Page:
Father Connor has co-produced several series for the Eternal Word Television Network (EWTN). He had also been a frequent guest of Mother Angelica on her syndicated program. He has addressed several national Catholic conventions, and presented papers at meetings of the American Catholic Historical Association. His latest book is entitled Itenerant Missionaries and Makeshift Altars: The Catholic Church in the Thirteen Colonies.
Father Stephen Fields, S.J.
Father Stephen Fields, S.J., is an Associate Professor of Philosophy of Religion and Systematic Theology at Georgetown University, serving in the Department of Theology. He has served as an Assistant Professor from 1993 to 2000. He entered the Jesuit order in 1977, and was ordained as a priest in 1986. He has been the Bannan professor at Santa Clara and has held the Maclean Chair at St. Joseph’s University in Philadelphia and the Loyola Chair at Fordham University. He is also the former president of the Jesuit Philosophical Association.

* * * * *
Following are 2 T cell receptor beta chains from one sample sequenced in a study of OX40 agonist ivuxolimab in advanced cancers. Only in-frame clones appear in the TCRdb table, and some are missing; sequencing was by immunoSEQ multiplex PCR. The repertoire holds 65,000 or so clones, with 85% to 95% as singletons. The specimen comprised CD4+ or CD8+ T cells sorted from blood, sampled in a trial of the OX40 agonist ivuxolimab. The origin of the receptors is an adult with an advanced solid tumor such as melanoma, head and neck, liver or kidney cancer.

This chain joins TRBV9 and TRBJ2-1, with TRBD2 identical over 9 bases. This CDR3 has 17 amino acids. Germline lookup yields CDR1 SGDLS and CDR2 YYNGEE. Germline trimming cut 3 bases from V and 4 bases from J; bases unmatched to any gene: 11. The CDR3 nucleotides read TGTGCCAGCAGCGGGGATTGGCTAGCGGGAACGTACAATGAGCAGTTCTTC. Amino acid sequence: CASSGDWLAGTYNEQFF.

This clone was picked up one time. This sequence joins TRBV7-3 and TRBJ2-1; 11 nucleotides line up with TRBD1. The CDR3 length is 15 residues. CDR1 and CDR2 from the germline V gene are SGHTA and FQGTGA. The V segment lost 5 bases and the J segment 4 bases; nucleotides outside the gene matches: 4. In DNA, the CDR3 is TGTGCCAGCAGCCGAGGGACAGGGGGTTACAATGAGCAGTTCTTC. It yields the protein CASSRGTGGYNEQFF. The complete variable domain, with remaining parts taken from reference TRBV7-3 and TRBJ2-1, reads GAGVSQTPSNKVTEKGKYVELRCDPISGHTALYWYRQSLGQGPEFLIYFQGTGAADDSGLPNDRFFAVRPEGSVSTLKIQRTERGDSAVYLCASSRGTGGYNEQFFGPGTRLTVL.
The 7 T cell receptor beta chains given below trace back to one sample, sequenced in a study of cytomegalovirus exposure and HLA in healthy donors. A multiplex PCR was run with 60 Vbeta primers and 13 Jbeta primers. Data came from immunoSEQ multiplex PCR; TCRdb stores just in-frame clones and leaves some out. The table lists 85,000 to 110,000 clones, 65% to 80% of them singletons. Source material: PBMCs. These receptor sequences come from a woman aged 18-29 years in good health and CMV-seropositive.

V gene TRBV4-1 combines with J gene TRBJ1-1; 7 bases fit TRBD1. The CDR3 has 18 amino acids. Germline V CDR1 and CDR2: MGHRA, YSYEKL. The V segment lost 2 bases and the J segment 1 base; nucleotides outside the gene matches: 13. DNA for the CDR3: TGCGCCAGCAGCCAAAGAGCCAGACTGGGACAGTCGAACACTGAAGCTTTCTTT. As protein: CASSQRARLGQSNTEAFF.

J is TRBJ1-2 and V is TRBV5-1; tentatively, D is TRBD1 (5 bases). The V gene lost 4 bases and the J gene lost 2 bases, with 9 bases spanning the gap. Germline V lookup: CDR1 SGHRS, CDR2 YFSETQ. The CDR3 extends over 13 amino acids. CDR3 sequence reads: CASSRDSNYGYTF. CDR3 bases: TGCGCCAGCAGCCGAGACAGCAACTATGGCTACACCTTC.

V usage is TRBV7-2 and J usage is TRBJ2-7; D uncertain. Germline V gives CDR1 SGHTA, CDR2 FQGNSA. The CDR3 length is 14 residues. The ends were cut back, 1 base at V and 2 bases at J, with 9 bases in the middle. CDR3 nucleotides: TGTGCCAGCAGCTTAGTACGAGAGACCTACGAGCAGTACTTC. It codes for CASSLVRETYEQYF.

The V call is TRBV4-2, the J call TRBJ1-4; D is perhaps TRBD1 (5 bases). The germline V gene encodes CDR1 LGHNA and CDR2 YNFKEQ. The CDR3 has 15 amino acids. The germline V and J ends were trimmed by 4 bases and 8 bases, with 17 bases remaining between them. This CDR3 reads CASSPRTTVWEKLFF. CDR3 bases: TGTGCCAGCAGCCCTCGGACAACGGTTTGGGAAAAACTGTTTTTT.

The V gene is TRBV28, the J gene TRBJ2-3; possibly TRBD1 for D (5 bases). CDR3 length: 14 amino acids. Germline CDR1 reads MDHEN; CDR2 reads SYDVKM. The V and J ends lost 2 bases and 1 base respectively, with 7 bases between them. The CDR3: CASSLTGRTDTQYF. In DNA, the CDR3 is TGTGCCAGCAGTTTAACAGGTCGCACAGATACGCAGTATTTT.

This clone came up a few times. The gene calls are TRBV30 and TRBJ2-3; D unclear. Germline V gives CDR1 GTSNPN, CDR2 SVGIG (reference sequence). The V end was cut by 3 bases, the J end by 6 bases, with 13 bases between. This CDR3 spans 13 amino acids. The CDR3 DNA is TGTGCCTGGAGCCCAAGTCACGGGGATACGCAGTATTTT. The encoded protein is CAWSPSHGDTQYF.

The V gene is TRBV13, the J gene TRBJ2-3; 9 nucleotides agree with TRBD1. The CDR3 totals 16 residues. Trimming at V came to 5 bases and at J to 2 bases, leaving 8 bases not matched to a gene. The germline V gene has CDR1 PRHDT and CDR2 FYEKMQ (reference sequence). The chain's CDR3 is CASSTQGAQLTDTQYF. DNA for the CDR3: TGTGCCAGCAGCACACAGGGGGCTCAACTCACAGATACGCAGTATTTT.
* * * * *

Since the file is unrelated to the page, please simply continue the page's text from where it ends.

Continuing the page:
Fr. Fields received his Ph.D. in Philosophy from Yale University, and his B.A. in English Language and Literature from the University of Oxford. He also holds degrees from the Weston Jesuit School of Theology, Fordham University, and Loyola College in Maryland.
Fr. Fields is an expert in philosophical theology and the history of Christian thought. He is the author of Being as Symbol: On the Origins and Development of Karl Rahner’s Metaphysics and numerous scholarly articles. He teaches classes on Christian thought, John Henry Newman, Thomas Aquinas, Christian mysticism, the Catholic vision of love, and the Natural Law at Georgetown University. He also serves as the Faculty Moderator and Chaplain of the Knights of Columbus at Georgetown. He has received the Vicennial Medal for twenty years of service at Georgetown University, among other prestigious teaching awards.